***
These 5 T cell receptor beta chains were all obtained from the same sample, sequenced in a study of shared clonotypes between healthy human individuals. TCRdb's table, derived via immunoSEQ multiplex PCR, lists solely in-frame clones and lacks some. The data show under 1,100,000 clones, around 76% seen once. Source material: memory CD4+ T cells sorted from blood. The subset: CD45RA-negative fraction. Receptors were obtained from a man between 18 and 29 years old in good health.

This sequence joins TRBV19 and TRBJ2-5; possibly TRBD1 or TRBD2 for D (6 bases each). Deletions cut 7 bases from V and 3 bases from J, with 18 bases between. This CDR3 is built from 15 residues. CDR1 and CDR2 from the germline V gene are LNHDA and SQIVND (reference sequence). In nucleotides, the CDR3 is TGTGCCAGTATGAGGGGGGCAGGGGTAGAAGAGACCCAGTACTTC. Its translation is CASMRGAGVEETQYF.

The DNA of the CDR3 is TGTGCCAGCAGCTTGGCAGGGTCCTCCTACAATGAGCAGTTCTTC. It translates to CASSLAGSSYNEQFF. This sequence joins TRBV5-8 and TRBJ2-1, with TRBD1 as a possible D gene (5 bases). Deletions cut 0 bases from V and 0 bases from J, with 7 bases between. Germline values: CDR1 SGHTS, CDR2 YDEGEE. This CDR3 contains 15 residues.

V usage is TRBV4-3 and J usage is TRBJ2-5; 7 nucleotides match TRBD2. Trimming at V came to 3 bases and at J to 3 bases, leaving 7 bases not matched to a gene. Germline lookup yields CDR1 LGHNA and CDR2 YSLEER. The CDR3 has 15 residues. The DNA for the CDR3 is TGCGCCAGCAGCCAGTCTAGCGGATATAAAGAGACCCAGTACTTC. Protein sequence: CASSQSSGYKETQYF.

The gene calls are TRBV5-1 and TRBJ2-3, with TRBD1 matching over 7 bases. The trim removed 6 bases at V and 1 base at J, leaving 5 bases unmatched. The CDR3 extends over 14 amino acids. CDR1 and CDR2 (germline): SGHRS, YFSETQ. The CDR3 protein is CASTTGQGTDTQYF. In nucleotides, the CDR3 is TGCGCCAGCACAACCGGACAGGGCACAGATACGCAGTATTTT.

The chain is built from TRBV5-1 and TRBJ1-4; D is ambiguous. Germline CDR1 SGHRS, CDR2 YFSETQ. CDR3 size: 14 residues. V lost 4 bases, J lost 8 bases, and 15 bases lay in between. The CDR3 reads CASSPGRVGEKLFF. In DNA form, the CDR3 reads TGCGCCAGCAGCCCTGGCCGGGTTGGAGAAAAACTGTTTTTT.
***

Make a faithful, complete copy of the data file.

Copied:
These 5 T cell receptor beta chains were all obtained from the same sample, sequenced in a study of shared clonotypes between healthy human individuals. TCRdb's table, derived via immunoSEQ multiplex PCR, lists solely in-frame clones and lacks some. The data show under 1,100,000 clones, around 76% seen once. Source material: memory CD4+ T cells sorted from blood. The subset: CD45RA-negative fraction. Receptors were obtained from a man between 18 and 29 years old in good health.

This sequence joins TRBV19 and TRBJ2-5; possibly TRBD1 or TRBD2 for D (6 bases each). Deletions cut 7 bases from V and 3 bases from J, with 18 bases between. This CDR3 is built from 15 residues. CDR1 and CDR2 from the germline V gene are LNHDA and SQIVND (reference sequence). In nucleotides, the CDR3 is TGTGCCAGTATGAGGGGGGCAGGGGTAGAAGAGACCCAGTACTTC. Its translation is CASMRGAGVEETQYF.

The DNA of the CDR3 is TGTGCCAGCAGCTTGGCAGGGTCCTCCTACAATGAGCAGTTCTTC. It translates to CASSLAGSSYNEQFF. This sequence joins TRBV5-8 and TRBJ2-1, with TRBD1 as a possible D gene (5 bases). Deletions cut 0 bases from V and 0 bases from J, with 7 bases between. Germline values: CDR1 SGHTS, CDR2 YDEGEE. This CDR3 contains 15 residues.

V usage is TRBV4-3 and J usage is TRBJ2-5; 7 nucleotides match TRBD2. Trimming at V came to 3 bases and at J to 3 bases, leaving 7 bases not matched to a gene. Germline lookup yields CDR1 LGHNA and CDR2 YSLEER. The CDR3 has 15 residues. The DNA for the CDR3 is TGCGCCAGCAGCCAGTCTAGCGGATATAAAGAGACCCAGTACTTC. Protein sequence: CASSQSSGYKETQYF.

The gene calls are TRBV5-1 and TRBJ2-3, with TRBD1 matching over 7 bases. The trim removed 6 bases at V and 1 base at J, leaving 5 bases unmatched. The CDR3 extends over 14 amino acids. CDR1 and CDR2 (germline): SGHRS, YFSETQ. The CDR3 protein is CASTTGQGTDTQYF. In nucleotides, the CDR3 is TGCGCCAGCACAACCGGACAGGGCACAGATACGCAGTATTTT.

The chain is built from TRBV5-1 and TRBJ1-4; D is ambiguous. Germline CDR1 SGHRS, CDR2 YFSETQ. CDR3 size: 14 residues. V lost 4 bases, J lost 8 bases, and 15 bases lay in between. The CDR3 reads CASSPGRVGEKLFF. In DNA form, the CDR3 reads TGCGCCAGCAGCCCTGGCCGGGTTGGAGAAAAACTGTTTTTT.